Am I a little disgruntled that the current trend is to appeal to the consumer who isn’t a life-long gamer? Yeah, just a little. I think that balance is key and right now it’s heavily lacking. Part of me does get a little worried that hardcore gamers might feel as if they have been abandoned, forgotten, or thrown by the wayside. The last thing one needs to feel is as if the companies are saying “Thanks for your patronage, but we want new money.” Hopefully in 2011 we will see a return to the true gamer, and I say true gamer because we are the heartbeat of the industry, not because I think we are the only ones who have the right to deem ourselves as a gamer. I still think that companies should continue to put out those games for the casual individual, but that maybe they should put a little more heart and soul into them. In no way would it have a negative effect, and they might even get some great feedback from their customers.

Gaming has, and forever will be, an escape. It is a place where many can go to shut out the problems they have in their lives and in the world. It’s something that has helped me through my darkest times, and it is something that will be with me always. Do I feel that the industry I hold so dear is being threatened? No, not even close, but I am excited to see what the future has in store for all of us.

How do you feel about this, or the opinions I gave in this article? Share your thoughts in a comment below!

  • Chris

    While I can sympathize with the concept of “I liked it before it was cool,” I also have to appreciate the widespread popularity of gaming, as it keeps the industry’s record-books in the black, which means more games for me.

    I don’t know what crazy-ass school you went to, but I never chased any girl around a tree as some sort of flirting ritual.

    Casual games or not, the expectation exists to get your money’s worth. I want an equivalent level of satisfaction from a good $0.99 game to a good $59.99 game. That’s not to say that I want to be satisfied in exactly the same way, but for the price of the game, I want to get a comparitively similar sense of satisfaction. That will always be true.

    I disagree about the current trend being an appeal to consumers who are not life-long or hardcore gamers. I also disagree about a lack of balance between casual and hardcore gaming. I do believe that casual games are getting more backing than they were before, but that’s not saying much, as the genre has only recently, with app phones and facebook, come into its stride. I played casual flash games online for years before they blew up, but I firmly believe that their mainstream popularity has come from facebook and the iPhone. While they are getting a bigger push, I do not think that the balance is more in their favor. There was no balance between them before, so while it may feel like it’s out of balance because of the swift increase of casual gaming, I feel we are coming closer to a true balance.

    That being said, I’m not sure a balance is entirely necessary; casual and hardcore gaming are two very different things. Hardcore gaming is going to be destroyed by casual gaming, and casual gaming will not be destroyed by hardcore gaming. There is room for both. When I’m at a restaurant waiting for my food, I’m going to play Backgammon or Robot Unicorn on my iPhone, not Vanquish. When I’m at home, and you’re not using the Xbox, I’m more likely to play Vanquish or Blur than an iPhone game. I think it’s a matter of time, location, and availability.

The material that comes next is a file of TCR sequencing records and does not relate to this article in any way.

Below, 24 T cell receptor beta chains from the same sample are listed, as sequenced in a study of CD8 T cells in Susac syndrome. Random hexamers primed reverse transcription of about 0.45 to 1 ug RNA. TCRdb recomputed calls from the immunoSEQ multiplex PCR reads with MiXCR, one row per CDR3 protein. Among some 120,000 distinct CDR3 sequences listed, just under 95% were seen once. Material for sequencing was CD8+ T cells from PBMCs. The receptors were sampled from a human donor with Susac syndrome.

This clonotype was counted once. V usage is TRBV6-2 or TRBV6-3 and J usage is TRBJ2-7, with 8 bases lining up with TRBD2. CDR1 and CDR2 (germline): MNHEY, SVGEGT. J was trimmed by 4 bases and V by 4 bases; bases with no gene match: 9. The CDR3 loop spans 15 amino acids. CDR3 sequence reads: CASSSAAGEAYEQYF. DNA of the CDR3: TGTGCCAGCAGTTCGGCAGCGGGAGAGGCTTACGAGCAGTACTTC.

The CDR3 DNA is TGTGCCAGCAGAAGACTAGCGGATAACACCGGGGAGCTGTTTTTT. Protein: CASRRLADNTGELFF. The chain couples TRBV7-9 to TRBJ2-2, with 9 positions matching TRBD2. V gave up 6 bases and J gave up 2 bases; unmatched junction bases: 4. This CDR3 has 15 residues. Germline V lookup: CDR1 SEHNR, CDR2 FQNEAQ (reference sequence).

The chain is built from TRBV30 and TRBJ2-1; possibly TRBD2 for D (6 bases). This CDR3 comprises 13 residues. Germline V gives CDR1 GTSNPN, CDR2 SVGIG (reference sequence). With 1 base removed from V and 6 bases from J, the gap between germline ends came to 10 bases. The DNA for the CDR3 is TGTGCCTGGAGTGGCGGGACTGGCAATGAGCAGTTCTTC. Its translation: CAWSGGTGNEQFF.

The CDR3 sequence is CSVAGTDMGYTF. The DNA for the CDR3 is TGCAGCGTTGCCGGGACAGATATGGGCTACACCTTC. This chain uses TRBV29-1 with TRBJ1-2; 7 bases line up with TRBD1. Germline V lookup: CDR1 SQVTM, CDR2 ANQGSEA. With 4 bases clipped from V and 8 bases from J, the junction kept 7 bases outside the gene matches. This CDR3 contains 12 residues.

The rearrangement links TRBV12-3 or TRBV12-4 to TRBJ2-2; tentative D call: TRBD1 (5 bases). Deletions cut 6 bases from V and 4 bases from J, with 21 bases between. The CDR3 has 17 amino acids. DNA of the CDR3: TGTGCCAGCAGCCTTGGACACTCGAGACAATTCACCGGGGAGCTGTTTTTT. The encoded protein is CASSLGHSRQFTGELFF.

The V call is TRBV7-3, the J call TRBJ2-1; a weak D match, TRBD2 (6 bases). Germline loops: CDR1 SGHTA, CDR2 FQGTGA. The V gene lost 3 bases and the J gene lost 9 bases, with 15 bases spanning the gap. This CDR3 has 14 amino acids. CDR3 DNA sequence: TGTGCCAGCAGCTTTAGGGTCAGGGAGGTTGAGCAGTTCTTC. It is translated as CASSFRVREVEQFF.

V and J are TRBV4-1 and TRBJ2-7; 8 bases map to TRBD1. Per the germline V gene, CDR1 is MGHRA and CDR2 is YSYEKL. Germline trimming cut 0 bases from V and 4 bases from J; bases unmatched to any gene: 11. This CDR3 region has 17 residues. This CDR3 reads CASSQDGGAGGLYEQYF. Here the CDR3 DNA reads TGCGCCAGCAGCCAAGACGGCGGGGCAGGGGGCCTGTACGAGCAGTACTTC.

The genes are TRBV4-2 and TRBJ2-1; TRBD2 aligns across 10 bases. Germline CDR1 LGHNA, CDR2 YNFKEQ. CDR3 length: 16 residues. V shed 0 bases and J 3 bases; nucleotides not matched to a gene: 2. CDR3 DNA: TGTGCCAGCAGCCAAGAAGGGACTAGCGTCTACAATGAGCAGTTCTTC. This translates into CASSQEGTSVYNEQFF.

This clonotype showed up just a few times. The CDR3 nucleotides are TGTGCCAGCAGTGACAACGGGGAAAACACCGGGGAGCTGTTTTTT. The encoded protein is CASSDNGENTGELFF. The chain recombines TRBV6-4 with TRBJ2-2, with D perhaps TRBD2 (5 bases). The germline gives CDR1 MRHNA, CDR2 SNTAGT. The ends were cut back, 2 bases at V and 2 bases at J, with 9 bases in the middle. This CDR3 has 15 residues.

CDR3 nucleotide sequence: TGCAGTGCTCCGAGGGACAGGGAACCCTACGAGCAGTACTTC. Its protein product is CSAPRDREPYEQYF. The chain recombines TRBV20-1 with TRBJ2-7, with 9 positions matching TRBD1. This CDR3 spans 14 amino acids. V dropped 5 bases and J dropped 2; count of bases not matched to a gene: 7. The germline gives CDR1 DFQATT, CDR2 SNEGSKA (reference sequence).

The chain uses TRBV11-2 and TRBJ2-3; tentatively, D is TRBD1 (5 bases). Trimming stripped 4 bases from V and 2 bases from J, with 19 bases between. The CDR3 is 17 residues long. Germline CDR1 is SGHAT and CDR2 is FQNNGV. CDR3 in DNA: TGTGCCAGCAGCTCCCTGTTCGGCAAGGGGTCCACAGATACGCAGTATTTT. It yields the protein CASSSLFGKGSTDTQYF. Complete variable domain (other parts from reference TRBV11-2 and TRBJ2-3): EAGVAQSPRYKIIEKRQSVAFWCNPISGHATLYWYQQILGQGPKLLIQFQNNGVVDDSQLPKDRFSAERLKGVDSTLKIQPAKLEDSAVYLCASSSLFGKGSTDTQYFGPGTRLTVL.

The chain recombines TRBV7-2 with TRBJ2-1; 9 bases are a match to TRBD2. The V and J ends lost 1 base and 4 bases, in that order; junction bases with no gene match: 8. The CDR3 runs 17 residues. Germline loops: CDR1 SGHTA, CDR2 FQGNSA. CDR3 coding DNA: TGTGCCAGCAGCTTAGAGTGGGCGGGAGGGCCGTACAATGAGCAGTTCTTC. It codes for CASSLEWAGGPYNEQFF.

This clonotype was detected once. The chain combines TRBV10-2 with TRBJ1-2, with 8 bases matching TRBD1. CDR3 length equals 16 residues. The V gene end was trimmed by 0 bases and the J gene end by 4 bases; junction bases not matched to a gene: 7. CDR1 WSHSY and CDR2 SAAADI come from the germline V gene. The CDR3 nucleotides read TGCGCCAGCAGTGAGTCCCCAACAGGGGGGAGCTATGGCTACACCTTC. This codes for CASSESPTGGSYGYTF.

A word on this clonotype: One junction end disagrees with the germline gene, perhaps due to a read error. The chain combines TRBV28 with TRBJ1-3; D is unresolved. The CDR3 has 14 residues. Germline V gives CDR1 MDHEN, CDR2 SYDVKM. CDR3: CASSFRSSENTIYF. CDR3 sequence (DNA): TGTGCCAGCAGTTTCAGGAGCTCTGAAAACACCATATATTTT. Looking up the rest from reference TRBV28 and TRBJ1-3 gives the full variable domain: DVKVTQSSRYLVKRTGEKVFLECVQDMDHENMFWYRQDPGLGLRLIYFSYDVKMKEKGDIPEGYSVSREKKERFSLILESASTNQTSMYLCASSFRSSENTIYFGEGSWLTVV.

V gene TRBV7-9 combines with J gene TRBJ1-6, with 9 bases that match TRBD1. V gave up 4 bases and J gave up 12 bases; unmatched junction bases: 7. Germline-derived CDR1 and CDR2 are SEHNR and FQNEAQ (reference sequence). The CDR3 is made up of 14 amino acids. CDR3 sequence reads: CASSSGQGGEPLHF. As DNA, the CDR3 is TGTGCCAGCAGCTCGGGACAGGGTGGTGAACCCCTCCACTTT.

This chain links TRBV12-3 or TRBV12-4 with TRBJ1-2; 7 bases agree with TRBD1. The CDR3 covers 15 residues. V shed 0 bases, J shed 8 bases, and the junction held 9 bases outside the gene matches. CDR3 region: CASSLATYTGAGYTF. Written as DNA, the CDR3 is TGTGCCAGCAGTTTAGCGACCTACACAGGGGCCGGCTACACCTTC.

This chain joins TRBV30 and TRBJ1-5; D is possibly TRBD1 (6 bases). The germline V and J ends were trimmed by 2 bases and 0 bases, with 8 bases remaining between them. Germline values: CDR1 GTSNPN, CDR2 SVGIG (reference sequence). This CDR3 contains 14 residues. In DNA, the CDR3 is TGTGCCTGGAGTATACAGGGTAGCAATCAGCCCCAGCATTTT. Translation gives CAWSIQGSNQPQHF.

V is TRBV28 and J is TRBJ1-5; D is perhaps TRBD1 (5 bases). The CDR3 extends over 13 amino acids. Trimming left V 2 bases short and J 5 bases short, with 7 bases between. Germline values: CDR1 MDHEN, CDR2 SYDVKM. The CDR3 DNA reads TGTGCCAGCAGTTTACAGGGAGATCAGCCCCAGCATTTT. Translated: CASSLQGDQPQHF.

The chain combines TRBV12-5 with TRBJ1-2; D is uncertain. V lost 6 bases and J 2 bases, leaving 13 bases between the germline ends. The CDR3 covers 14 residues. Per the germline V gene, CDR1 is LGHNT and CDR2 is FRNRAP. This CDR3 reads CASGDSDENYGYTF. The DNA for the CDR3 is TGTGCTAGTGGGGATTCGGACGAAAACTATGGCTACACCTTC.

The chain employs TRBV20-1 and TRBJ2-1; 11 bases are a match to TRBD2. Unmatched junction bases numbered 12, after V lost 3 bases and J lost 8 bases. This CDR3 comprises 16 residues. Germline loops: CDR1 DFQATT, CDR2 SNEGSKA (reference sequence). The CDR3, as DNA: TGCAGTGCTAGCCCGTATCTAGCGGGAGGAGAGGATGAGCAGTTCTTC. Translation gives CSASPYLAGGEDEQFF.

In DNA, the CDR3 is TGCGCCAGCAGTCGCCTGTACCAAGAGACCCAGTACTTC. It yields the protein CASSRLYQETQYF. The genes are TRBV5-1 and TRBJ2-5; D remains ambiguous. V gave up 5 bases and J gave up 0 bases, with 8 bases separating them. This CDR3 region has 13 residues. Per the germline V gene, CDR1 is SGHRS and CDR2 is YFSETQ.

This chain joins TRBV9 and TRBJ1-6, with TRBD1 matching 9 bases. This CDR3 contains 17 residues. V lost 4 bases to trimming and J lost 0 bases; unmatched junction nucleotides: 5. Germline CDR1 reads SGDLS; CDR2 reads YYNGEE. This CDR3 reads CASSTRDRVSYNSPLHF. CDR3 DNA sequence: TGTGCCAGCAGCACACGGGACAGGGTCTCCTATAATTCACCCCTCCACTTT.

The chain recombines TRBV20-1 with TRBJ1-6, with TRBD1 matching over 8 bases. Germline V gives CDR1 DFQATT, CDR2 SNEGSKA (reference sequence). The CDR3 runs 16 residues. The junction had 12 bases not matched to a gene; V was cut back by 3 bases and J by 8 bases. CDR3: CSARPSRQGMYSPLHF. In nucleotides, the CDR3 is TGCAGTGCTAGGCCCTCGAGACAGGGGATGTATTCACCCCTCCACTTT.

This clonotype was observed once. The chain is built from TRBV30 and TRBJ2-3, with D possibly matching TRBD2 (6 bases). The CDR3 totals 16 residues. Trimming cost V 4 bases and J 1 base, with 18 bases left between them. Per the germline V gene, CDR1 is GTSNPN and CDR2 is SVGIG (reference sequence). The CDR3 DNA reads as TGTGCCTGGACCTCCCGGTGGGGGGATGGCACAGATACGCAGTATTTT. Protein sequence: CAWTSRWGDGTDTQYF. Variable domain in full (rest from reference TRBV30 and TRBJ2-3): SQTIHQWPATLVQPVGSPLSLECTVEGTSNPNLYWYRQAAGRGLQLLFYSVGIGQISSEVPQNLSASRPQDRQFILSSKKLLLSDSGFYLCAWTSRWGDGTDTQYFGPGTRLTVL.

• Great read. Sometimes I’m not even aware of the fact that I’m playing a “casual” game, but I’m know I do. What I dislike is that some people assume every downloadable game is a casual game. I have to tell you some of those games are pretty damn hard. @_@

    Until things get so bad that people have to pick up the other console just to find some core games to play, I think the industry will be fine. Have you honestly played every thing available right now? I haven’t. I could ever afford to.

    • Lindsey

      Thanks Mario. There are tons of console/handheld games that could be classified as casual, and many are fantastic titles. There was a PC game that came out in 2010 called Drawn: Dark Flight and it was truly exquisite. Some can be challenging, especially when they lean more towards the puzzle side, so you are correct.

      I personally haven’t had the time nor the chance to play everything that’s available right now. I doubt I’ll be able to play through every game in my lifetime and I’m okay with that. There are some games I have no interest in playing and that happens sometimes. Money plays a huge factor, and I’m glad that there are services like GameFly available because it’s allowed me to play a ton of games at a reasonable price.

  • マリオ

    Great read. Sometimes I’m not even aware of the fact that I’m playing a “casual” game, but I’m know I do. What I dislike is that some people assume every downloadable game is a casual game. I have to tell you some of those games are pretty damn hard. @_@

    Until things get so bad that people have to pick up the other console just to find some core games to play, I think the industry will be fine. Have you honestly played every thing available right now? I haven’t. I could ever afford to.